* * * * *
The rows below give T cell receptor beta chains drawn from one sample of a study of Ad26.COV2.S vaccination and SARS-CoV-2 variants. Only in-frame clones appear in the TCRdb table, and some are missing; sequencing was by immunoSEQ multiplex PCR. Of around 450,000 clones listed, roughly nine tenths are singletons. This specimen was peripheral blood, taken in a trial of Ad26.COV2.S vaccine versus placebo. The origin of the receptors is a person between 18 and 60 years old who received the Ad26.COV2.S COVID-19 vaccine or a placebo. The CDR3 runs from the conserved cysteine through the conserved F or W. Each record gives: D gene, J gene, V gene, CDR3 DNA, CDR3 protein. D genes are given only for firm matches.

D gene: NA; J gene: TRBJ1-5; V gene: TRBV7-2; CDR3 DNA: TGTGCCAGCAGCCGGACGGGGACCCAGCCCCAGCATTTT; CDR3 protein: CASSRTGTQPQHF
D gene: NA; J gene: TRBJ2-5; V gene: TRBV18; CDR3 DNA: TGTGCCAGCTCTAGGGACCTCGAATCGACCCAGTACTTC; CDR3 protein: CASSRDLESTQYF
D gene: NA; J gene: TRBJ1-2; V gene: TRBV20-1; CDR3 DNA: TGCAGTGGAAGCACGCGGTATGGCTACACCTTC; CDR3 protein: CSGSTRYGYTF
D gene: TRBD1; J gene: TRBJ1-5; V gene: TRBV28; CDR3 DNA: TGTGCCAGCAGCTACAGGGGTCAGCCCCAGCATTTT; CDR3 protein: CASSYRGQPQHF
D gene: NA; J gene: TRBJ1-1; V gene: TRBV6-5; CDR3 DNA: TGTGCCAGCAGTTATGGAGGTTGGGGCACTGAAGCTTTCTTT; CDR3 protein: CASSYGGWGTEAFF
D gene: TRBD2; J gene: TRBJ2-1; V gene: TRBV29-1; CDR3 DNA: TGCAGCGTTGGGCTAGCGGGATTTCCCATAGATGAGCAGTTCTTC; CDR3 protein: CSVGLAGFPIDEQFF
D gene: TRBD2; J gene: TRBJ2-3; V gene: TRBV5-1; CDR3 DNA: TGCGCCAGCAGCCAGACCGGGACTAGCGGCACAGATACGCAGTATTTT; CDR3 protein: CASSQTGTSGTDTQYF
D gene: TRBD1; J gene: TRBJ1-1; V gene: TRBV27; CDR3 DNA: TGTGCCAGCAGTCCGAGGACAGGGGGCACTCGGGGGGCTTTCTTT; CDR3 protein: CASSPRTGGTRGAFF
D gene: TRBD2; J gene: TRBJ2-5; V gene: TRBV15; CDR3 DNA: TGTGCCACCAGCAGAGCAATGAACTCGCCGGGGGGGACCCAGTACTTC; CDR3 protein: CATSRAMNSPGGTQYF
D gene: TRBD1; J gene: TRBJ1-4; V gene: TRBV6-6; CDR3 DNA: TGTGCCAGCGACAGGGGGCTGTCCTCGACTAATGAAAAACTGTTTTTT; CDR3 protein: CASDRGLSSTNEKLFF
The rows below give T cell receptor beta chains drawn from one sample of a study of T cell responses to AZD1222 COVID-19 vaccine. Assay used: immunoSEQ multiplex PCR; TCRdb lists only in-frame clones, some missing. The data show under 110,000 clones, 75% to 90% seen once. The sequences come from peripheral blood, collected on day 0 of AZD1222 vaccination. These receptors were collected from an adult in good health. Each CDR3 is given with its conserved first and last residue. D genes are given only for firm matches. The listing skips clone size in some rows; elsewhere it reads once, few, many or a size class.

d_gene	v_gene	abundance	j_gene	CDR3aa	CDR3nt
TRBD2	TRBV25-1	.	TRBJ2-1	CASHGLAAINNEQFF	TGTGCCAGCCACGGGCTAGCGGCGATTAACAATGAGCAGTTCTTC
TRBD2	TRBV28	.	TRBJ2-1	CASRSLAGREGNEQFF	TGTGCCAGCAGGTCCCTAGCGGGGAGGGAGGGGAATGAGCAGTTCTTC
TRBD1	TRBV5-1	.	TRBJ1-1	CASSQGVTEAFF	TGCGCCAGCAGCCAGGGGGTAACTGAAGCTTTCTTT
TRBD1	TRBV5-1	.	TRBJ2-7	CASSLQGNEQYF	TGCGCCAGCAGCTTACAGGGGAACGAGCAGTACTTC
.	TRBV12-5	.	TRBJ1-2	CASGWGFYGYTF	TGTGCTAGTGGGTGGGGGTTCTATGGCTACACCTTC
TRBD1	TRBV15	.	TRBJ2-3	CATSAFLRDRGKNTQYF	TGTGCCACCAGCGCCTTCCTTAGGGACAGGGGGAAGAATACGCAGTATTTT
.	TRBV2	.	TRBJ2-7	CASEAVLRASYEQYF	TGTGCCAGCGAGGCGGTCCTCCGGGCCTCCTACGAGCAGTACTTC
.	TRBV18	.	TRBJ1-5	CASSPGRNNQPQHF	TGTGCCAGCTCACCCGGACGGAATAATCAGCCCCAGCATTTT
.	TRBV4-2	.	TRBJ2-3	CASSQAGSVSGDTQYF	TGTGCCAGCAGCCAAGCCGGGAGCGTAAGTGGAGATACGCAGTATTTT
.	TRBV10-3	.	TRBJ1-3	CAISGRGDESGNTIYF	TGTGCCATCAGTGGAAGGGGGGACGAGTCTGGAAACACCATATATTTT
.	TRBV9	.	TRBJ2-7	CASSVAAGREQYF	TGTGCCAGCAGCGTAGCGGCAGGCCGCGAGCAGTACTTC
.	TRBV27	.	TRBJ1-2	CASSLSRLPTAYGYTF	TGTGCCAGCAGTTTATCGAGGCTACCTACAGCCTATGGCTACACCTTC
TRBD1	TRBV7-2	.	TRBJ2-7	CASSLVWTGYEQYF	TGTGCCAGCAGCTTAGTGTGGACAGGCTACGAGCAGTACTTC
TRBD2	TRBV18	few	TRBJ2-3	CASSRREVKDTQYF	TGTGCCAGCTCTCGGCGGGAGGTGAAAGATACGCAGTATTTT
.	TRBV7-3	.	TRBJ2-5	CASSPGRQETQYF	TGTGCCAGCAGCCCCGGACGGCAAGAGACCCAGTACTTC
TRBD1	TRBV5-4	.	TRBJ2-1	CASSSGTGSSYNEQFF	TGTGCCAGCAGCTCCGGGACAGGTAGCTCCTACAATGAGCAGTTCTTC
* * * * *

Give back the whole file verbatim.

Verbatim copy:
The rows below give T cell receptor beta chains drawn from one sample of a study of Ad26.COV2.S vaccination and SARS-CoV-2 variants. Only in-frame clones appear in the TCRdb table, and some are missing; sequencing was by immunoSEQ multiplex PCR. Of around 450,000 clones listed, roughly nine tenths are singletons. This specimen was peripheral blood, taken in a trial of Ad26.COV2.S vaccine versus placebo. The origin of the receptors is a person between 18 and 60 years old who received the Ad26.COV2.S COVID-19 vaccine or a placebo. The CDR3 runs from the conserved cysteine through the conserved F or W. Each record gives: D gene, J gene, V gene, CDR3 DNA, CDR3 protein. D genes are given only for firm matches.

D gene: NA; J gene: TRBJ1-5; V gene: TRBV7-2; CDR3 DNA: TGTGCCAGCAGCCGGACGGGGACCCAGCCCCAGCATTTT; CDR3 protein: CASSRTGTQPQHF
D gene: NA; J gene: TRBJ2-5; V gene: TRBV18; CDR3 DNA: TGTGCCAGCTCTAGGGACCTCGAATCGACCCAGTACTTC; CDR3 protein: CASSRDLESTQYF
D gene: NA; J gene: TRBJ1-2; V gene: TRBV20-1; CDR3 DNA: TGCAGTGGAAGCACGCGGTATGGCTACACCTTC; CDR3 protein: CSGSTRYGYTF
D gene: TRBD1; J gene: TRBJ1-5; V gene: TRBV28; CDR3 DNA: TGTGCCAGCAGCTACAGGGGTCAGCCCCAGCATTTT; CDR3 protein: CASSYRGQPQHF
D gene: NA; J gene: TRBJ1-1; V gene: TRBV6-5; CDR3 DNA: TGTGCCAGCAGTTATGGAGGTTGGGGCACTGAAGCTTTCTTT; CDR3 protein: CASSYGGWGTEAFF
D gene: TRBD2; J gene: TRBJ2-1; V gene: TRBV29-1; CDR3 DNA: TGCAGCGTTGGGCTAGCGGGATTTCCCATAGATGAGCAGTTCTTC; CDR3 protein: CSVGLAGFPIDEQFF
D gene: TRBD2; J gene: TRBJ2-3; V gene: TRBV5-1; CDR3 DNA: TGCGCCAGCAGCCAGACCGGGACTAGCGGCACAGATACGCAGTATTTT; CDR3 protein: CASSQTGTSGTDTQYF
D gene: TRBD1; J gene: TRBJ1-1; V gene: TRBV27; CDR3 DNA: TGTGCCAGCAGTCCGAGGACAGGGGGCACTCGGGGGGCTTTCTTT; CDR3 protein: CASSPRTGGTRGAFF
D gene: TRBD2; J gene: TRBJ2-5; V gene: TRBV15; CDR3 DNA: TGTGCCACCAGCAGAGCAATGAACTCGCCGGGGGGGACCCAGTACTTC; CDR3 protein: CATSRAMNSPGGTQYF
D gene: TRBD1; J gene: TRBJ1-4; V gene: TRBV6-6; CDR3 DNA: TGTGCCAGCGACAGGGGGCTGTCCTCGACTAATGAAAAACTGTTTTTT; CDR3 protein: CASDRGLSSTNEKLFF
The rows below give T cell receptor beta chains drawn from one sample of a study of T cell responses to AZD1222 COVID-19 vaccine. Assay used: immunoSEQ multiplex PCR; TCRdb lists only in-frame clones, some missing. The data show under 110,000 clones, 75% to 90% seen once. The sequences come from peripheral blood, collected on day 0 of AZD1222 vaccination. These receptors were collected from an adult in good health. Each CDR3 is given with its conserved first and last residue. D genes are given only for firm matches. The listing skips clone size in some rows; elsewhere it reads once, few, many or a size class.

d_gene	v_gene	abundance	j_gene	CDR3aa	CDR3nt
TRBD2	TRBV25-1	.	TRBJ2-1	CASHGLAAINNEQFF	TGTGCCAGCCACGGGCTAGCGGCGATTAACAATGAGCAGTTCTTC
TRBD2	TRBV28	.	TRBJ2-1	CASRSLAGREGNEQFF	TGTGCCAGCAGGTCCCTAGCGGGGAGGGAGGGGAATGAGCAGTTCTTC
TRBD1	TRBV5-1	.	TRBJ1-1	CASSQGVTEAFF	TGCGCCAGCAGCCAGGGGGTAACTGAAGCTTTCTTT
TRBD1	TRBV5-1	.	TRBJ2-7	CASSLQGNEQYF	TGCGCCAGCAGCTTACAGGGGAACGAGCAGTACTTC
.	TRBV12-5	.	TRBJ1-2	CASGWGFYGYTF	TGTGCTAGTGGGTGGGGGTTCTATGGCTACACCTTC
TRBD1	TRBV15	.	TRBJ2-3	CATSAFLRDRGKNTQYF	TGTGCCACCAGCGCCTTCCTTAGGGACAGGGGGAAGAATACGCAGTATTTT
.	TRBV2	.	TRBJ2-7	CASEAVLRASYEQYF	TGTGCCAGCGAGGCGGTCCTCCGGGCCTCCTACGAGCAGTACTTC
.	TRBV18	.	TRBJ1-5	CASSPGRNNQPQHF	TGTGCCAGCTCACCCGGACGGAATAATCAGCCCCAGCATTTT
.	TRBV4-2	.	TRBJ2-3	CASSQAGSVSGDTQYF	TGTGCCAGCAGCCAAGCCGGGAGCGTAAGTGGAGATACGCAGTATTTT
.	TRBV10-3	.	TRBJ1-3	CAISGRGDESGNTIYF	TGTGCCATCAGTGGAAGGGGGGACGAGTCTGGAAACACCATATATTTT
.	TRBV9	.	TRBJ2-7	CASSVAAGREQYF	TGTGCCAGCAGCGTAGCGGCAGGCCGCGAGCAGTACTTC
.	TRBV27	.	TRBJ1-2	CASSLSRLPTAYGYTF	TGTGCCAGCAGTTTATCGAGGCTACCTACAGCCTATGGCTACACCTTC
TRBD1	TRBV7-2	.	TRBJ2-7	CASSLVWTGYEQYF	TGTGCCAGCAGCTTAGTGTGGACAGGCTACGAGCAGTACTTC
TRBD2	TRBV18	few	TRBJ2-3	CASSRREVKDTQYF	TGTGCCAGCTCTCGGCGGGAGGTGAAAGATACGCAGTATTTT
.	TRBV7-3	.	TRBJ2-5	CASSPGRQETQYF	TGTGCCAGCAGCCCCGGACGGCAAGAGACCCAGTACTTC
TRBD1	TRBV5-4	.	TRBJ2-1	CASSSGTGSSYNEQFF	TGTGCCAGCAGCTCCGGGACAGGTAGCTCCTACAATGAGCAGTTCTTC